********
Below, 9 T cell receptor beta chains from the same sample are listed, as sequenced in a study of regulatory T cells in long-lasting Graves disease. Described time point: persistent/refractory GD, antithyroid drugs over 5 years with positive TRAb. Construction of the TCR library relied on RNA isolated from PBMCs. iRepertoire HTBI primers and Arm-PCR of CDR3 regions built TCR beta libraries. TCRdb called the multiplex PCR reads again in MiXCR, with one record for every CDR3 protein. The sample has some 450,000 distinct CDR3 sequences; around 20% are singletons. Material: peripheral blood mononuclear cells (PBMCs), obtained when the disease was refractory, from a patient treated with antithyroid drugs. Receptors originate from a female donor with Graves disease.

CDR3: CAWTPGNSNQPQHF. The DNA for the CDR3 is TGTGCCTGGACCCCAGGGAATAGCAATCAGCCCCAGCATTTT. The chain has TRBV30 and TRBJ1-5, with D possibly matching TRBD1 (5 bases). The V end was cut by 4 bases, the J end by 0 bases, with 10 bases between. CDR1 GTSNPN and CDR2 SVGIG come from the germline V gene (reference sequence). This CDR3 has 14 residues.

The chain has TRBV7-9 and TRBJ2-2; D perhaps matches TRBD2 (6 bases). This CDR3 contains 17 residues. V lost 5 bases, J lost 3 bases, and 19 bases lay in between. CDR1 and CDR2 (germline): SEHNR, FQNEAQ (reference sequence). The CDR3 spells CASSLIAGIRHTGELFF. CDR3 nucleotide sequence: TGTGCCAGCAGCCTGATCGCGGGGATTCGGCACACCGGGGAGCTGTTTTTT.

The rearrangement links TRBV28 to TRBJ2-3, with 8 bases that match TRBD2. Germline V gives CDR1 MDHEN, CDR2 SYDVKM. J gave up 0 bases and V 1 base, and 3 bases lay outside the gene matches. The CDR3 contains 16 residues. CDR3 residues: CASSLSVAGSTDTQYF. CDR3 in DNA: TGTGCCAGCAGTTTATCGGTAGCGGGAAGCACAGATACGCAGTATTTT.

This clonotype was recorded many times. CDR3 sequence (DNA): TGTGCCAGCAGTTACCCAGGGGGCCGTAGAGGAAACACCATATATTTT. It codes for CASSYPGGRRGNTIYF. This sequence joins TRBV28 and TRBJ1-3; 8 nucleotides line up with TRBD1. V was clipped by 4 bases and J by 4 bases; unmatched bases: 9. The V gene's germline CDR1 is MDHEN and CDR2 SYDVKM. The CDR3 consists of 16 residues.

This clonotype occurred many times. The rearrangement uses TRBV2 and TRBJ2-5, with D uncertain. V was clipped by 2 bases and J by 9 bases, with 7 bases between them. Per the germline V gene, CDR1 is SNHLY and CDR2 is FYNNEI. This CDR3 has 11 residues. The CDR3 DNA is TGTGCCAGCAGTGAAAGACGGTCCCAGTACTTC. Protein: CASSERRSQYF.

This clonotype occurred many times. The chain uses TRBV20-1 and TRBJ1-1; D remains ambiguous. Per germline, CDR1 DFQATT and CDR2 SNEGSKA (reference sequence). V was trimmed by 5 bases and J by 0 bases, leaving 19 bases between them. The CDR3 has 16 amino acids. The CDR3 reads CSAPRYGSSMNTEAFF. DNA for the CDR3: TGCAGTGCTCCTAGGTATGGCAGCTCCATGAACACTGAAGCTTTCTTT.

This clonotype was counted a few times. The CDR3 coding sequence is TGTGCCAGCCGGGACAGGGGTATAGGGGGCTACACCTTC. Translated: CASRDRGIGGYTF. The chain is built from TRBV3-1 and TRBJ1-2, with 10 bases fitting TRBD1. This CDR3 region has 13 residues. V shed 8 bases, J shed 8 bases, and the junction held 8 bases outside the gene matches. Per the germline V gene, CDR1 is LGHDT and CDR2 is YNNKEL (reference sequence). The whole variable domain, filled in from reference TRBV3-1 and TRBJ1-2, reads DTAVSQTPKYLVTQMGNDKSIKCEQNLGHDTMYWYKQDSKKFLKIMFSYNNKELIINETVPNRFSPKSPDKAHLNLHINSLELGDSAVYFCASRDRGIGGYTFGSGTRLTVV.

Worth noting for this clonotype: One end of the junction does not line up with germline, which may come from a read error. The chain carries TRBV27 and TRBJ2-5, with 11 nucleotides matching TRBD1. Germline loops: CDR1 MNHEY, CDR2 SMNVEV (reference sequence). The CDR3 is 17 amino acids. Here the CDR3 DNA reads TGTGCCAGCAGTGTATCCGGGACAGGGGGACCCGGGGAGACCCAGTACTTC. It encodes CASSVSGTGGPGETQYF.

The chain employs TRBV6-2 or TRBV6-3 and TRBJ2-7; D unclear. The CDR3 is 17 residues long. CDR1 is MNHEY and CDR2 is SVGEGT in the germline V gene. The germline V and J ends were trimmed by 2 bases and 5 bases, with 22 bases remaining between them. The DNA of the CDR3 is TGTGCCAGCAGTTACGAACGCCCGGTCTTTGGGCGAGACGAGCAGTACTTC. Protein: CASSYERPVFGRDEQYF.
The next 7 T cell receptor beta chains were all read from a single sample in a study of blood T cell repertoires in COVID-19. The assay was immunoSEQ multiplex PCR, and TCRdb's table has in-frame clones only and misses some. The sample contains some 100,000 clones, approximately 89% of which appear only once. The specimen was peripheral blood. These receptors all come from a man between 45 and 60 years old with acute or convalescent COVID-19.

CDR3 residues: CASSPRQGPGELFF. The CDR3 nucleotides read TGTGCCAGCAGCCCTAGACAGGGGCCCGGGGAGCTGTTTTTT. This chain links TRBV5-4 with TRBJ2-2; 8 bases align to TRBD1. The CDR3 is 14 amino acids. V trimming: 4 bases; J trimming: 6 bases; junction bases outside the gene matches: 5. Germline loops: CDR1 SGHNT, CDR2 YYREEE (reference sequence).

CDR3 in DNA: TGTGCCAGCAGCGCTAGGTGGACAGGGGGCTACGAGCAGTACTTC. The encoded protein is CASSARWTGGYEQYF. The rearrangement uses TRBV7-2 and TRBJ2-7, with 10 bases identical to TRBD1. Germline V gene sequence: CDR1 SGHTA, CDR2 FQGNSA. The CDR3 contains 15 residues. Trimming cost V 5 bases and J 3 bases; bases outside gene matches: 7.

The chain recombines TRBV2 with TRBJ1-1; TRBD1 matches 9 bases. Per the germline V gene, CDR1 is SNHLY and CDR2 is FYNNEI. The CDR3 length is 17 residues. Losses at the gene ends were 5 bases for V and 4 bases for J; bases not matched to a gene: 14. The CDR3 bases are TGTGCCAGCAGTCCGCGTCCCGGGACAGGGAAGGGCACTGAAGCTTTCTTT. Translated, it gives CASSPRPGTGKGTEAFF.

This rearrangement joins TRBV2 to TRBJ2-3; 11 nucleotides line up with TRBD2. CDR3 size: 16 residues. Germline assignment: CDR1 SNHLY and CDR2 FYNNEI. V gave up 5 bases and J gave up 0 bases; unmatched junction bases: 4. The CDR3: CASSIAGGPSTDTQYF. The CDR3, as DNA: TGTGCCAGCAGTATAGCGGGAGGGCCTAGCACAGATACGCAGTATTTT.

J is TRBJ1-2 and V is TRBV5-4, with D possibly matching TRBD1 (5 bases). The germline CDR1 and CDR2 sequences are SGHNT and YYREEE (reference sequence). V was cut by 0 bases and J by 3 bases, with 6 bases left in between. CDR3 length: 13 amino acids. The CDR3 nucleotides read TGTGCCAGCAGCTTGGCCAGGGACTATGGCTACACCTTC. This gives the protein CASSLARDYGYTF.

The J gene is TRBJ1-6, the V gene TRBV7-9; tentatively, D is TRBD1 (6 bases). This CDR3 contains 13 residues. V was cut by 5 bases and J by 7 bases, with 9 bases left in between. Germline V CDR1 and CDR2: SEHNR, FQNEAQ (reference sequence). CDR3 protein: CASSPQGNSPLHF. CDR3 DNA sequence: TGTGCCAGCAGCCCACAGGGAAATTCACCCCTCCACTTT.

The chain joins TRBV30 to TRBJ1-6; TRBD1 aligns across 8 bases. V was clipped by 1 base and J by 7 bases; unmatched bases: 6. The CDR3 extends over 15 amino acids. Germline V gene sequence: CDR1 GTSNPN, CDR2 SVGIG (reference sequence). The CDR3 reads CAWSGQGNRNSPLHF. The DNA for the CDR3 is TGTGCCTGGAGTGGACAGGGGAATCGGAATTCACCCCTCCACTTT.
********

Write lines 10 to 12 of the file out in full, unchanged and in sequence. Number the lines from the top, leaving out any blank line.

The chain employs TRBV6-2 or TRBV6-3 and TRBJ2-7; D unclear. The CDR3 is 17 residues long. CDR1 is MNHEY and CDR2 is SVGEGT in the germline V gene. The germline V and J ends were trimmed by 2 bases and 5 bases, with 22 bases remaining between them. The DNA of the CDR3 is TGTGCCAGCAGTTACGAACGCCCGGTCTTTGGGCGAGACGAGCAGTACTTC. Protein: CASSYERPVFGRDEQYF.
The next 7 T cell receptor beta chains were all read from a single sample in a study of blood T cell repertoires in COVID-19. The assay was immunoSEQ multiplex PCR, and TCRdb's table has in-frame clones only and misses some. The sample contains some 100,000 clones, approximately 89% of which appear only once. The specimen was peripheral blood. These receptors all come from a man between 45 and 60 years old with acute or convalescent COVID-19.

CDR3 residues: CASSPRQGPGELFF. The CDR3 nucleotides read TGTGCCAGCAGCCCTAGACAGGGGCCCGGGGAGCTGTTTTTT. This chain links TRBV5-4 with TRBJ2-2; 8 bases align to TRBD1. The CDR3 is 14 amino acids. V trimming: 4 bases; J trimming: 6 bases; junction bases outside the gene matches: 5. Germline loops: CDR1 SGHNT, CDR2 YYREEE (reference sequence).